Glyceryl trinitrate (spray)

Commonly called GTN spray

Glyceryl trinitrate (also called GTN) spray is used to relieve chest pain (angina). Find out how to use GTN spray correctly and possible side effects.

Type of medicine Also called
  • Belongs to a group of medicines called nitrates
  • Used to treat chest pain (angina)
  • Glytrin®
  • Nitrolingual®
  • GTN spray

What is GTN spray?

GTN spray is used to relieve angina. Angina is chest pain which may spread to your throat, jaw, neck, shoulders or arms. Angina happens when the blood supply to the muscles of your heart are restricted, due to narrowing of the blood vessels supplying your heart.

GTN spray works by widening blood vessels, letting more blood and oxygen reach your heart. This reduces strain on your heart, making it easier for your heart to pump blood. Read more about angina

GTN spray is sprayed under your tongue so that it starts having an effect immediately. In this way, it provides rapid relief from angina symptoms. It can also be used for when angina pain is expected to happen, such as before exercise that is likely to cause chest pain (eg, before climbing stairs).

In New Zealand, GTN spray is available on prescription from your doctor. You can also buy GTN spray from your pharmacy without a prescription, after consultation with your pharmacist. 


If you experience chest pain (angina), chest ache or chest discomfort, take these steps:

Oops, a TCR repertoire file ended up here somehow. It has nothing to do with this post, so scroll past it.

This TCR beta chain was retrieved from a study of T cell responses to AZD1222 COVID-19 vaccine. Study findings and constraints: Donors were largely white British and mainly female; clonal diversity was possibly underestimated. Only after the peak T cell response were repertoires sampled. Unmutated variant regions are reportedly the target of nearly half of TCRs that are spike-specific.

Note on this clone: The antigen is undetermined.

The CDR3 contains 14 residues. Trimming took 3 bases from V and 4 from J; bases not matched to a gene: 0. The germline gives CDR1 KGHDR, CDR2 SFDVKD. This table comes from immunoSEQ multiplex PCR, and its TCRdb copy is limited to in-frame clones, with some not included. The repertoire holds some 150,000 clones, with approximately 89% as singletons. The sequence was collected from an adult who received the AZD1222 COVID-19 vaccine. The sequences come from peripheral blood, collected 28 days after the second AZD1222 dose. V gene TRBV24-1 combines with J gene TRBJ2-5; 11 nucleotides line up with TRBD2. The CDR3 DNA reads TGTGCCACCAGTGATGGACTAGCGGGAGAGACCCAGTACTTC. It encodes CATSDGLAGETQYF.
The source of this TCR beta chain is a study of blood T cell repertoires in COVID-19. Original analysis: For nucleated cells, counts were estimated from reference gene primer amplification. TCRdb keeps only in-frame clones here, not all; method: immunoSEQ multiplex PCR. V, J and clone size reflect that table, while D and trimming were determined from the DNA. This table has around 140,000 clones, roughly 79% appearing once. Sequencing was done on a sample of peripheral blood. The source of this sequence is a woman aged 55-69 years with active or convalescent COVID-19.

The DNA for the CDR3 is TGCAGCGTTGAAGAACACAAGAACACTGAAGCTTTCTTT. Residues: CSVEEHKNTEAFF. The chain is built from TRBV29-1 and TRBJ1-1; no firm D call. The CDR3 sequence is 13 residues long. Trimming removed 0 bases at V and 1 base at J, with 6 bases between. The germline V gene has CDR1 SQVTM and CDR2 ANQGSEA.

1. Stop what you are doing sit down and rest. Use 1 spray under your tongue and wait 5 minutes. If your angina is relieved by rest or your spray, you can resume your activities gently.
  2. If the pain is still present, use 1 more spray and wait 5 minutes.
  3. If the pain is still present, call 111 and ask for an ambulance.   


To avoid chest pain before doing some activities (like exercise), use 1 spray under your tongue 5–10 minutes before the activity.

How to use GTN spray

  • If possible, sit down when using GTN spray.
  • Remove the cap. Hold the canister upright with your forefinger on top of the white button. There is no need to shake the canister.
  • Open your mouth and bring the spray nozzle as close as possible, aiming it under your tongue.
  • Press the button firmly, directing the spray under your tongue while holding your breath.
  • Keep the button held down until all the dose has been released. Close your mouth immediately but do not inhale the spray.
  • If needed, follow the steps above again.
  • No more than 2 doses are recommended at one time.
  • Always replace the cap after use.
  • You may feel a slight tingling in your mouth when you use GTN spray. This is harmless.

Nitrolingual pump handle

If you have problems using the spray because of difficulty with coordination or with your joints, eg, due to arthritis, you can use a nitrolingual pump handle.

This plastic device is fitted onto the top of the GTN bottle and makes it much easier to squeeze down to release a spray of the medicine during an angina attack. Read more: Nitrolingual pump handle Arthritis NZ

Other handy tips